Mice trials suggest that city air may be even worse for your health than previously thought.
Prolonged exposure to fine particulate matter sourced air in the Los Angeles bay area does not do the brains of mice a lot of good. According to a new study published by researchers from the Cedars-Sinai Medical Center, a non-profit hospital in Los Angeles, it triggered inflammation and the appearance of cancer-associated genes in the animal’s neurons.
The fact that air pollution is linked to a wide range of diseases isn’t exactly news by now — quite on the contrary. The adverse effects air pollution has on health have been widely documented and reported on. However, one new (and not exactly encouraging) discovery the team made is that certain materials in coarse air pollution — particularly nickel — may have a role promoting genetic changes that underpin the development of diseases such as cancer.
“This study, which looked at novel data gathered in the Los Angeles area, has significant implications for the assessment of air quality in the region, particularly as people are exposed to air pollution here for decades,” said lead author Julia Ljubimova, director of the Nanomedicine Research Center at Cedars-Sinai.
The team worked with one hundred mice — separated in groups of 6 to 10 animals. Each group was exposed to coarse (PM2.5–10: 2.5–10 µm in diameter), fine (PM<2.5: <2.5 µm), or ultrafine particles (UFPM: <0.15 µm) sourced from ambiental air in Riverside, California. Each type of particulate matter was analyzed using atomic emission spectroscopy, so the team had an idea of how much nickel, cobalt, and zinc they contained.
PM exposure lasted for 5 hours daily, 4 days per week for either two weeks (short exposure), one to three months (intermediate), or 12 months (long). One cohort of rats served as control and was kept in the same exposure chambers, for the same duration as the rats in the other groups, but was exposed to filtered air.
Afterward, the team analyzed the brains of each group to see how much of each metal had accumulated and whether this build-up had any effect on the organs’ health.
They report that all three metals accumulated following intermediate-or-longer exposure. RNA sequencing revealed that intermediate exposure to PM2.5–10, which also correlated to nickel accumulation in the brain, triggered the expression of EGR2 — the early growth response gene 2 which regulates inflammatory processes — and of RAC1 — a gene that has the potential to cause cancer. The team believes the observed effects are a cumulative effect of exposure to the metals and certain toxins present in the air recovered from the Los Angeles Basin.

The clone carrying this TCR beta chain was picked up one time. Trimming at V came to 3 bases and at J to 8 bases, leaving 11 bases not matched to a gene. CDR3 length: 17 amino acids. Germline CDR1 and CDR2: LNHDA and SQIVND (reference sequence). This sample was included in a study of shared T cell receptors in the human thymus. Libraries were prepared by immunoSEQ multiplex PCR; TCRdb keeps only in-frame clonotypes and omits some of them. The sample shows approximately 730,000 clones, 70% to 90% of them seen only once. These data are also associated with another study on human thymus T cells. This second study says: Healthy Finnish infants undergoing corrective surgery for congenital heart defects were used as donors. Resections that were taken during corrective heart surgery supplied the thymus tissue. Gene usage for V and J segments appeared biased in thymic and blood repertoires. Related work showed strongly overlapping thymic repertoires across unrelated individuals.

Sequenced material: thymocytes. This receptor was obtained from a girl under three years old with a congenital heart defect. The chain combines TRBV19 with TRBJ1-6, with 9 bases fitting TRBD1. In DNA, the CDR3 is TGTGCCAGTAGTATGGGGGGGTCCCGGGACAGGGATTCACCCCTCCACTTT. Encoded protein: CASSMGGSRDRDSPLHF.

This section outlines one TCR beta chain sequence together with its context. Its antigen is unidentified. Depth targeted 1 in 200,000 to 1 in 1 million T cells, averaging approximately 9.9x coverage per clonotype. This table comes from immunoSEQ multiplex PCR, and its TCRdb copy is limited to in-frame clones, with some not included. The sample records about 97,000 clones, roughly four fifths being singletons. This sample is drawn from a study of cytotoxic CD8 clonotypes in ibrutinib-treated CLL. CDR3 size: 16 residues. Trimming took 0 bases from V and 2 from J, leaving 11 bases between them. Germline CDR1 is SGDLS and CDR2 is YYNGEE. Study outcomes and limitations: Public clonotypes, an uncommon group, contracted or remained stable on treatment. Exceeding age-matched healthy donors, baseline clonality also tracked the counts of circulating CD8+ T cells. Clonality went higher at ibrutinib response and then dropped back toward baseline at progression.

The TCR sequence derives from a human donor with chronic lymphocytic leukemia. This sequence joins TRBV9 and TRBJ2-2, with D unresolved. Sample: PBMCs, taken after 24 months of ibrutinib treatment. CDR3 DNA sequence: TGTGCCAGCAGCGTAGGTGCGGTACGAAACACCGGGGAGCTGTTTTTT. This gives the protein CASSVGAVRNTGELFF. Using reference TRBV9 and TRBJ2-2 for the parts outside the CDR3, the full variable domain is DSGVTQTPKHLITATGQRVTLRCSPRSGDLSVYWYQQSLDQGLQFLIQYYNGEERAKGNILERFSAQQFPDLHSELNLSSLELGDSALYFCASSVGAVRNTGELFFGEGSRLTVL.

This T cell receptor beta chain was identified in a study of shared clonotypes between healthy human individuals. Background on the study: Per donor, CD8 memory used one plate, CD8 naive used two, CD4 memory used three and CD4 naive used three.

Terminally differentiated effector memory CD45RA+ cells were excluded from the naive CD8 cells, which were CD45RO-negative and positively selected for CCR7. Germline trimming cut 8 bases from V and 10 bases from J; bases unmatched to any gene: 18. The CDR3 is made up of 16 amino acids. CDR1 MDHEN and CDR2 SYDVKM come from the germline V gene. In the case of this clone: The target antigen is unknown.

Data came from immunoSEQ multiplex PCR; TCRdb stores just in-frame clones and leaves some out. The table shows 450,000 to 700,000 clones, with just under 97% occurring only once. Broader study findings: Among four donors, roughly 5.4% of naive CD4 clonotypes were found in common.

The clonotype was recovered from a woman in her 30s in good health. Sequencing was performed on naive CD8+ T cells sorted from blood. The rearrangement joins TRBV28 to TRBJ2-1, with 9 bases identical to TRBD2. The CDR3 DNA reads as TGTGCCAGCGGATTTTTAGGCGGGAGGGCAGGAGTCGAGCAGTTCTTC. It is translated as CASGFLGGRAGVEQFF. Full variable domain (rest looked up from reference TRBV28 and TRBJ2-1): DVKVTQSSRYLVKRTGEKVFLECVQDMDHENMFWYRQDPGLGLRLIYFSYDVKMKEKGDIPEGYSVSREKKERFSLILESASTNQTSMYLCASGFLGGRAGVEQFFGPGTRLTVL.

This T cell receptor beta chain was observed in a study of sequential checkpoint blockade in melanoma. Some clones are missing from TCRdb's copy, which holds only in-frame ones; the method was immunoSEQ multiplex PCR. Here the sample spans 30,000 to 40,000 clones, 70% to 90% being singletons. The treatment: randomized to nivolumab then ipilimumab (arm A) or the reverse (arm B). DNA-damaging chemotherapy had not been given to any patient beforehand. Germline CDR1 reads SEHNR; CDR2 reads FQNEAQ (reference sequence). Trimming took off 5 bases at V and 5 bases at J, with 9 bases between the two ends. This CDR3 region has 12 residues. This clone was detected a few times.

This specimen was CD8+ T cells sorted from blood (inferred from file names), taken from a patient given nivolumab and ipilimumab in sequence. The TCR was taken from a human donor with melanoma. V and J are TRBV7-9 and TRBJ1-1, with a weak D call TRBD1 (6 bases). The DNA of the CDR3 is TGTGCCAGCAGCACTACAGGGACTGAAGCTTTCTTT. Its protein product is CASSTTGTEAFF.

Furthermore, they report that coarse particulate matter from air pollution entered the body via two mechanisms. Trace metals and other pollutants could pass into the bloodstream from air inhaled through the lungs, later making their way to the brain. Alternatively, some of them could pass directly through mucosa in the nose, from where they had a much more direct pathway to the brain.
The study’s main limitations are that it only involved animal models — so the observed effects may carry over identically to humans — and that it only used a local ‘blend’ of pollutants — so the results may not be universally valid. Ljubimova notes that while the results may be unique to the Los Angeles Basin area, they do reinforce previous findings regarding the health consequences of exposure to air pollution in major cities.
Considering that most of humanity today lives with “unsafe” levels of air pollution, the findings are even more troubling.
“Our modern society is becoming increasingly urbanized and exposed to air pollution,” she says. “This trend underscores the need for additional research on the biology of air-pollution-induced organ damage, along with a concerted effort aimed at reducing ambient air pollution levels.”
The paper “Coarse particulate matter (PM2.5–10) in Los Angeles Basin air induces expression of inflammation and cancer biomarkers in rat brains” has been published in the journal Scientific Reports.
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